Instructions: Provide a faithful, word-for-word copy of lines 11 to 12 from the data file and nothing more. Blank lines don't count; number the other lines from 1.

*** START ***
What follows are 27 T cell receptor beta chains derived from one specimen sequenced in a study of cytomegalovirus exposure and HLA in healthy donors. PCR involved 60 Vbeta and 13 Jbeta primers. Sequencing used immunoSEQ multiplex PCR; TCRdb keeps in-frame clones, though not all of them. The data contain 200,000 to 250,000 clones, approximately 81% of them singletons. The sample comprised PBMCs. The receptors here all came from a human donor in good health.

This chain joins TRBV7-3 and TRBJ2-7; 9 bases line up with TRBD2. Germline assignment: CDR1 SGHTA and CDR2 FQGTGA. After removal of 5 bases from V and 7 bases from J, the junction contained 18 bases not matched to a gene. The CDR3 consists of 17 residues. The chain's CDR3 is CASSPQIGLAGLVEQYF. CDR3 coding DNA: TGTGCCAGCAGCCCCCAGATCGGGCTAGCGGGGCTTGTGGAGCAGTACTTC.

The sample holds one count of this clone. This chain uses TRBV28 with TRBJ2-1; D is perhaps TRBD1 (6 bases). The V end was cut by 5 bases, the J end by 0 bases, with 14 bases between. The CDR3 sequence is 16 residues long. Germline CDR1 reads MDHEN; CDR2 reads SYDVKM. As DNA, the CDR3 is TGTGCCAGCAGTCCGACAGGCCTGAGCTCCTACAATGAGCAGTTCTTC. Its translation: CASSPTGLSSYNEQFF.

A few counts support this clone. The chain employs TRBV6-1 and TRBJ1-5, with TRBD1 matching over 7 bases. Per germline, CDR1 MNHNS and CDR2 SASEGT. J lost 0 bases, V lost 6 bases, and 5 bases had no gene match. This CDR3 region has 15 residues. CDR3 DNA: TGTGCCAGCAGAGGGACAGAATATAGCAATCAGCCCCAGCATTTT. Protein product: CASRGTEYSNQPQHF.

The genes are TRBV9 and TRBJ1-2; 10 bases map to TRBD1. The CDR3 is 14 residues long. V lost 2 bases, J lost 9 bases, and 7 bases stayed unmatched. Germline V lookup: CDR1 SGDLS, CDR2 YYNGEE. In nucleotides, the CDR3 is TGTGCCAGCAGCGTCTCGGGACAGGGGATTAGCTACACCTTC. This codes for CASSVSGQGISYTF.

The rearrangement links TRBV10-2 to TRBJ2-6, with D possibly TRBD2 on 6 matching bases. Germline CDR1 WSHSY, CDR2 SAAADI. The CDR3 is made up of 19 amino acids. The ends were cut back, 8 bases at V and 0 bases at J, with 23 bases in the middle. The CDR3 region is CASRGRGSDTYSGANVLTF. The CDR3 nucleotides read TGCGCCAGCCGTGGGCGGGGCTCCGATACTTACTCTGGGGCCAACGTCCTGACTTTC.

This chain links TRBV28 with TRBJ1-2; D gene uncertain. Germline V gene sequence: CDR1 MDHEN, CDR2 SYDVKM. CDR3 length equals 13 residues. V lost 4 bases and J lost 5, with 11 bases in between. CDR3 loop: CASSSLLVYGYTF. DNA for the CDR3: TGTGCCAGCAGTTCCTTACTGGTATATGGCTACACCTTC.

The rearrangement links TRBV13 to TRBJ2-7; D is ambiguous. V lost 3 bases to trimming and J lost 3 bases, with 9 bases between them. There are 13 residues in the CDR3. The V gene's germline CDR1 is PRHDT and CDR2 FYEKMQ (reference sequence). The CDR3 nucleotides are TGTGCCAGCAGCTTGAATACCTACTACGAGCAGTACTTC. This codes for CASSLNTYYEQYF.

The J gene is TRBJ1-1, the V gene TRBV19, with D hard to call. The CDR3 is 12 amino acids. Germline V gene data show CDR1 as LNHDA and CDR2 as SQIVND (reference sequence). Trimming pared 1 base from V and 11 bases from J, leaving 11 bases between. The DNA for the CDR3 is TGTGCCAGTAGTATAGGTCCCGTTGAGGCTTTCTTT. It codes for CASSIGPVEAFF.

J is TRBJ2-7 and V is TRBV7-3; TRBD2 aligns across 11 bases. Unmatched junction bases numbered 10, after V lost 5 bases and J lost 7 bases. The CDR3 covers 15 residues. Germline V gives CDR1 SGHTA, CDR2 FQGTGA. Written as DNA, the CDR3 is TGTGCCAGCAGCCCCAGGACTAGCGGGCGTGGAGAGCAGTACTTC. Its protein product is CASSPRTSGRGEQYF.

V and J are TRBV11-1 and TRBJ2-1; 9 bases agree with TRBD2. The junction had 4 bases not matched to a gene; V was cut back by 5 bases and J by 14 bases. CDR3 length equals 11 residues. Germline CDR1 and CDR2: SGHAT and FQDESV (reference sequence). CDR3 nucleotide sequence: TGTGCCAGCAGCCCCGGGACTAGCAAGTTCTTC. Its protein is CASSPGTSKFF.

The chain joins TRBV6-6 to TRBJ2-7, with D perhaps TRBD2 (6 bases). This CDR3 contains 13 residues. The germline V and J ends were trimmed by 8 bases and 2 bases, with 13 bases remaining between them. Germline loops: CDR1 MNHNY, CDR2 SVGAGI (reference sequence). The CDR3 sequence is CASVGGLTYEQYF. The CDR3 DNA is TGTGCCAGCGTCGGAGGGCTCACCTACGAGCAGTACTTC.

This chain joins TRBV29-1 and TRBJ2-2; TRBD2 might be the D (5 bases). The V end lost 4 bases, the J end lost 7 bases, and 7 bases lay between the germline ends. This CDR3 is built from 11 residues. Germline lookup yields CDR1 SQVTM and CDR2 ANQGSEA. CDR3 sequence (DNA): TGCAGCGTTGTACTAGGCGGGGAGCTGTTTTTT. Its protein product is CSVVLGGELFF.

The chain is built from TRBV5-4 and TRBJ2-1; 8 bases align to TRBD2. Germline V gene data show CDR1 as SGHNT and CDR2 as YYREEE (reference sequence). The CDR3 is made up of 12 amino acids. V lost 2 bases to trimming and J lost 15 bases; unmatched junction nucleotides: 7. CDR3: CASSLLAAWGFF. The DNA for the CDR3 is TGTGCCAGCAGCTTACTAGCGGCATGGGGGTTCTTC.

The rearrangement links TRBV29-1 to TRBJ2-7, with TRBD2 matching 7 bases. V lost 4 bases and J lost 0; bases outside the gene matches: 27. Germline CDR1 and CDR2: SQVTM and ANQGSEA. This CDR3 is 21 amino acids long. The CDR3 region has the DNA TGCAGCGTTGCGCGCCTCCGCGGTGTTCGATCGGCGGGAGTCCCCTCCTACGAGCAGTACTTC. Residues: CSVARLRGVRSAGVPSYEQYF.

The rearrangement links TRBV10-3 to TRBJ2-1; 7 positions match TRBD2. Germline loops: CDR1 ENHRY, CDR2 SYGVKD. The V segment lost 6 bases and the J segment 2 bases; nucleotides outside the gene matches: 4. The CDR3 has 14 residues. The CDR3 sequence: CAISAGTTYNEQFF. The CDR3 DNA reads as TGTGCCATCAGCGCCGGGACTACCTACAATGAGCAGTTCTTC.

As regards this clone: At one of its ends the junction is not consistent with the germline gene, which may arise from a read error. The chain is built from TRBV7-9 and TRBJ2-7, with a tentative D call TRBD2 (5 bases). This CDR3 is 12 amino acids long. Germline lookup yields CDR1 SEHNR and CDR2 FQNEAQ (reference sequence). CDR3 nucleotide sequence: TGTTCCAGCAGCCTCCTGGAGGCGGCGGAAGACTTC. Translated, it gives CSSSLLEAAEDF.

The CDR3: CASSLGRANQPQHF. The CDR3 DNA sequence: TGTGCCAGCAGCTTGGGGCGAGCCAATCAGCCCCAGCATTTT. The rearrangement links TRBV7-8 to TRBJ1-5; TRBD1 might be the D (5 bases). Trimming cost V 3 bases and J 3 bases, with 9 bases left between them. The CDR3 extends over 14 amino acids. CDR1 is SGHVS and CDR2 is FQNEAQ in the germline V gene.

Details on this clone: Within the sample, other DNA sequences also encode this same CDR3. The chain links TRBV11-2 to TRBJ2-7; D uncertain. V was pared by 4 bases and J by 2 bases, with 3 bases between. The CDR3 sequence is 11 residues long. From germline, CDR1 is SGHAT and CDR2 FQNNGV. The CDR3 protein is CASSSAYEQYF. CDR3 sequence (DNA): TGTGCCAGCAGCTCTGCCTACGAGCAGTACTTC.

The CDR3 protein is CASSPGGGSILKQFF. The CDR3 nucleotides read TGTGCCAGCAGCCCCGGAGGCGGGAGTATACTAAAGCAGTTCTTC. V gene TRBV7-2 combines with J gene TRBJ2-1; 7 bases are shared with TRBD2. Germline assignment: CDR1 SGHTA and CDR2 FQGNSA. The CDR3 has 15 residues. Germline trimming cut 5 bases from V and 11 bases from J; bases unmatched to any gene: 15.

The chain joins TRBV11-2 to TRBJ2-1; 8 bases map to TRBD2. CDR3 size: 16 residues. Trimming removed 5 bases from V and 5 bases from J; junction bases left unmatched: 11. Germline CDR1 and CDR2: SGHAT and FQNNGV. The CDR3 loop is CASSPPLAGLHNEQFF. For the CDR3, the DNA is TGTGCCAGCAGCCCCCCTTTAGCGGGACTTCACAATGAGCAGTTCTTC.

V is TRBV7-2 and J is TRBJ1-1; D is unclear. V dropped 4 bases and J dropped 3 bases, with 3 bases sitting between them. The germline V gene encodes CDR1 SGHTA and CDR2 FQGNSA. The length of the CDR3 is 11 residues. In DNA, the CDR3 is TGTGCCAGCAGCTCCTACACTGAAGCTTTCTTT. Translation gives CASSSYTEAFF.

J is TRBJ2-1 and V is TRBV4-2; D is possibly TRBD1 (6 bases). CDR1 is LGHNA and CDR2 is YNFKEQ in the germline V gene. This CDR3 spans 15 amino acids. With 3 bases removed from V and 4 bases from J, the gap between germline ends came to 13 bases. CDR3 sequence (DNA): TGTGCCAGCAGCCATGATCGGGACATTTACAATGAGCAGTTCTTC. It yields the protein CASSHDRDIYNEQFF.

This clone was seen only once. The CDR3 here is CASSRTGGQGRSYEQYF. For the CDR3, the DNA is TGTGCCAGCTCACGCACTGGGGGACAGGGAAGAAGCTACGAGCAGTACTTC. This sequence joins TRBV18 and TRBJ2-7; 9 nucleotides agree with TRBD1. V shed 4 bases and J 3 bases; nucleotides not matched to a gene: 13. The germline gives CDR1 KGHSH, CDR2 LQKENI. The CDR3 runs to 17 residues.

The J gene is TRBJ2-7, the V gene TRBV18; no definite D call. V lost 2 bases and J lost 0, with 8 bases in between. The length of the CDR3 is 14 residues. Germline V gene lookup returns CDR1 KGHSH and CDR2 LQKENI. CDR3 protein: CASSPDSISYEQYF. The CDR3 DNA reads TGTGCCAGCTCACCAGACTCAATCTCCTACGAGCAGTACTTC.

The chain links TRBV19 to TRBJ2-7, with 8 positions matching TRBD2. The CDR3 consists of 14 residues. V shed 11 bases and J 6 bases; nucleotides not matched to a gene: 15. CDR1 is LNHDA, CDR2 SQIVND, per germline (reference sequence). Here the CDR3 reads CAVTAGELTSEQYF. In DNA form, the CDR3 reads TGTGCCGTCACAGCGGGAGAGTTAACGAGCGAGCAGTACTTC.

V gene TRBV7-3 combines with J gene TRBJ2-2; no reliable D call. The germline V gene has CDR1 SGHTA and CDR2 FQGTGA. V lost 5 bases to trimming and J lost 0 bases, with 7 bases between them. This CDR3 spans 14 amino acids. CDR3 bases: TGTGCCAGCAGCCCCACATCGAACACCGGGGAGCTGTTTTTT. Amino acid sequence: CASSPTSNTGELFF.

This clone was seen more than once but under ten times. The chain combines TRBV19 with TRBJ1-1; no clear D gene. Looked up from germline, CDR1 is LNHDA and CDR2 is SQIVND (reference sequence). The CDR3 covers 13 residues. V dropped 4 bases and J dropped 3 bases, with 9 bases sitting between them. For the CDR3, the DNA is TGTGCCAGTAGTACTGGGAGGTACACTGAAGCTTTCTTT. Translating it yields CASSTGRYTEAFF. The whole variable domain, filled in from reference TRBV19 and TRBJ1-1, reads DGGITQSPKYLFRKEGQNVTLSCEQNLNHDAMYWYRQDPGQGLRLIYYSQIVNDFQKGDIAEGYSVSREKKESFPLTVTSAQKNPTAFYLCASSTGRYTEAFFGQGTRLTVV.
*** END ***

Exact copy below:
V and J are TRBV11-1 and TRBJ2-1; 9 bases agree with TRBD2. The junction had 4 bases not matched to a gene; V was cut back by 5 bases and J by 14 bases. CDR3 length equals 11 residues. Germline CDR1 and CDR2: SGHAT and FQDESV (reference sequence). CDR3 nucleotide sequence: TGTGCCAGCAGCCCCGGGACTAGCAAGTTCTTC. Its protein is CASSPGTSKFF.

The chain joins TRBV6-6 to TRBJ2-7, with D perhaps TRBD2 (6 bases). This CDR3 contains 13 residues. The germline V and J ends were trimmed by 8 bases and 2 bases, with 13 bases remaining between them. Germline loops: CDR1 MNHNY, CDR2 SVGAGI (reference sequence). The CDR3 sequence is CASVGGLTYEQYF. The CDR3 DNA is TGTGCCAGCGTCGGAGGGCTCACCTACGAGCAGTACTTC.